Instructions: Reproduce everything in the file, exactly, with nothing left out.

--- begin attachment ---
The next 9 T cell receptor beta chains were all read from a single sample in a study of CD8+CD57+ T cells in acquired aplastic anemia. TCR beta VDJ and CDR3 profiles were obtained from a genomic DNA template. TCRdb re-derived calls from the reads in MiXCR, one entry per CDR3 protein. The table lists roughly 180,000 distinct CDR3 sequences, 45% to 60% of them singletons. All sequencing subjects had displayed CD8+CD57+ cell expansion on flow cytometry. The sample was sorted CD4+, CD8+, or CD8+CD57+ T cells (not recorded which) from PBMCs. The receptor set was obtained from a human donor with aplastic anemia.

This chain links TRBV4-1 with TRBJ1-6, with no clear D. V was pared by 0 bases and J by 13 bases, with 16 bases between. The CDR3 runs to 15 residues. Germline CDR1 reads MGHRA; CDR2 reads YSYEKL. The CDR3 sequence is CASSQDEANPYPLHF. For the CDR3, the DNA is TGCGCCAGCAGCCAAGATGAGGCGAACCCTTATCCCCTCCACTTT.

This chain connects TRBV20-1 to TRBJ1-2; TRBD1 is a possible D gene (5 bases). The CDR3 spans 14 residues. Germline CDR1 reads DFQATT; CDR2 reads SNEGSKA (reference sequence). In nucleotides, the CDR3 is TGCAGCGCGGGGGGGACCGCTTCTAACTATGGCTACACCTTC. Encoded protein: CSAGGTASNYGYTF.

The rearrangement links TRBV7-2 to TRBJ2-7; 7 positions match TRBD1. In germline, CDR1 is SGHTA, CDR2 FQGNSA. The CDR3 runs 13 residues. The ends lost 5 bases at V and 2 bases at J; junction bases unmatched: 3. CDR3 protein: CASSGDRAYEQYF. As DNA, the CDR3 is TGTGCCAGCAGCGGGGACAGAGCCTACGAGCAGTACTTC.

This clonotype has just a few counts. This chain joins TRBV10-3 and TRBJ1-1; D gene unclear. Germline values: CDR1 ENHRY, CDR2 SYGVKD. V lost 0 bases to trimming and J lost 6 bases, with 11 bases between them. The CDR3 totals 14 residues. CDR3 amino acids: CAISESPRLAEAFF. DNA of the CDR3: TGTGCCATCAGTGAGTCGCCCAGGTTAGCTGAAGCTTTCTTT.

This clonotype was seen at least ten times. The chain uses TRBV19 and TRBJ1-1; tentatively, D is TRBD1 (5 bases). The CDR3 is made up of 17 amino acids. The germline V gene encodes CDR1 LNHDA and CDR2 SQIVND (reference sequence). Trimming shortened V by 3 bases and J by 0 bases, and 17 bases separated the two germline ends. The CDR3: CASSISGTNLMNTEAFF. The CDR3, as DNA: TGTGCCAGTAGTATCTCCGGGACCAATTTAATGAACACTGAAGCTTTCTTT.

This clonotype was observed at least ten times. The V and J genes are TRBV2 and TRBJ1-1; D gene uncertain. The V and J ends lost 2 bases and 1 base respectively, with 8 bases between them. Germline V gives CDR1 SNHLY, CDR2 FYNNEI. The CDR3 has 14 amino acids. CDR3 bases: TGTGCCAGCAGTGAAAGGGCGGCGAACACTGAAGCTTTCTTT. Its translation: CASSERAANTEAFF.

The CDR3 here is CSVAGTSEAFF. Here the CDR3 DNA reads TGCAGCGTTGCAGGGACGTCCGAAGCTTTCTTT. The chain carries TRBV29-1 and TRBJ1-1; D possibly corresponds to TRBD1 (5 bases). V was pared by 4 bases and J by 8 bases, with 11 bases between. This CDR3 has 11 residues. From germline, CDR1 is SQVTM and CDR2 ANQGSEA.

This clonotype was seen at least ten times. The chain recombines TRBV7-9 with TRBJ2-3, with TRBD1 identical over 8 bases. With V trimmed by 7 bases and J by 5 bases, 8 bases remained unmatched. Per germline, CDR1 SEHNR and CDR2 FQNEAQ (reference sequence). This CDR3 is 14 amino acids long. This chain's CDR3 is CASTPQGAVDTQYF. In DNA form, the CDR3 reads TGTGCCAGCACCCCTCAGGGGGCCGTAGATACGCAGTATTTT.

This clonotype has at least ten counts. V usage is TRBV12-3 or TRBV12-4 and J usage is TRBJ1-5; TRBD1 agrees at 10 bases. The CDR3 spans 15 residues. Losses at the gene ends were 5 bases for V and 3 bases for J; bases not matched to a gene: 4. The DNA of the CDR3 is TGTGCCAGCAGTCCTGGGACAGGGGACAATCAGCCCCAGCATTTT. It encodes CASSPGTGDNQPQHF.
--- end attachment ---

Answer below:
The next 9 T cell receptor beta chains were all read from a single sample in a study of CD8+CD57+ T cells in acquired aplastic anemia. TCR beta VDJ and CDR3 profiles were obtained from a genomic DNA template. TCRdb re-derived calls from the reads in MiXCR, one entry per CDR3 protein. The table lists roughly 180,000 distinct CDR3 sequences, 45% to 60% of them singletons. All sequencing subjects had displayed CD8+CD57+ cell expansion on flow cytometry. The sample was sorted CD4+, CD8+, or CD8+CD57+ T cells (not recorded which) from PBMCs. The receptor set was obtained from a human donor with aplastic anemia.

This chain links TRBV4-1 with TRBJ1-6, with no clear D. V was pared by 0 bases and J by 13 bases, with 16 bases between. The CDR3 runs to 15 residues. Germline CDR1 reads MGHRA; CDR2 reads YSYEKL. The CDR3 sequence is CASSQDEANPYPLHF. For the CDR3, the DNA is TGCGCCAGCAGCCAAGATGAGGCGAACCCTTATCCCCTCCACTTT.

This chain connects TRBV20-1 to TRBJ1-2; TRBD1 is a possible D gene (5 bases). The CDR3 spans 14 residues. Germline CDR1 reads DFQATT; CDR2 reads SNEGSKA (reference sequence). In nucleotides, the CDR3 is TGCAGCGCGGGGGGGACCGCTTCTAACTATGGCTACACCTTC. Encoded protein: CSAGGTASNYGYTF.

The rearrangement links TRBV7-2 to TRBJ2-7; 7 positions match TRBD1. In germline, CDR1 is SGHTA, CDR2 FQGNSA. The CDR3 runs 13 residues. The ends lost 5 bases at V and 2 bases at J; junction bases unmatched: 3. CDR3 protein: CASSGDRAYEQYF. As DNA, the CDR3 is TGTGCCAGCAGCGGGGACAGAGCCTACGAGCAGTACTTC.

This clonotype has just a few counts. This chain joins TRBV10-3 and TRBJ1-1; D gene unclear. Germline values: CDR1 ENHRY, CDR2 SYGVKD. V lost 0 bases to trimming and J lost 6 bases, with 11 bases between them. The CDR3 totals 14 residues. CDR3 amino acids: CAISESPRLAEAFF. DNA of the CDR3: TGTGCCATCAGTGAGTCGCCCAGGTTAGCTGAAGCTTTCTTT.

This clonotype was seen at least ten times. The chain uses TRBV19 and TRBJ1-1; tentatively, D is TRBD1 (5 bases). The CDR3 is made up of 17 amino acids. The germline V gene encodes CDR1 LNHDA and CDR2 SQIVND (reference sequence). Trimming shortened V by 3 bases and J by 0 bases, and 17 bases separated the two germline ends. The CDR3: CASSISGTNLMNTEAFF. The CDR3, as DNA: TGTGCCAGTAGTATCTCCGGGACCAATTTAATGAACACTGAAGCTTTCTTT.

This clonotype was observed at least ten times. The V and J genes are TRBV2 and TRBJ1-1; D gene uncertain. The V and J ends lost 2 bases and 1 base respectively, with 8 bases between them. Germline V gives CDR1 SNHLY, CDR2 FYNNEI. The CDR3 has 14 amino acids. CDR3 bases: TGTGCCAGCAGTGAAAGGGCGGCGAACACTGAAGCTTTCTTT. Its translation: CASSERAANTEAFF.

The CDR3 here is CSVAGTSEAFF. Here the CDR3 DNA reads TGCAGCGTTGCAGGGACGTCCGAAGCTTTCTTT. The chain carries TRBV29-1 and TRBJ1-1; D possibly corresponds to TRBD1 (5 bases). V was pared by 4 bases and J by 8 bases, with 11 bases between. This CDR3 has 11 residues. From germline, CDR1 is SQVTM and CDR2 ANQGSEA.

This clonotype was seen at least ten times. The chain recombines TRBV7-9 with TRBJ2-3, with TRBD1 identical over 8 bases. With V trimmed by 7 bases and J by 5 bases, 8 bases remained unmatched. Per germline, CDR1 SEHNR and CDR2 FQNEAQ (reference sequence). This CDR3 is 14 amino acids long. This chain's CDR3 is CASTPQGAVDTQYF. In DNA form, the CDR3 reads TGTGCCAGCACCCCTCAGGGGGCCGTAGATACGCAGTATTTT.

This clonotype has at least ten counts. V usage is TRBV12-3 or TRBV12-4 and J usage is TRBJ1-5; TRBD1 agrees at 10 bases. The CDR3 spans 15 residues. Losses at the gene ends were 5 bases for V and 3 bases for J; bases not matched to a gene: 4. The DNA of the CDR3 is TGTGCCAGCAGTCCTGGGACAGGGGACAATCAGCCCCAGCATTTT. It encodes CASSPGTGDNQPQHF.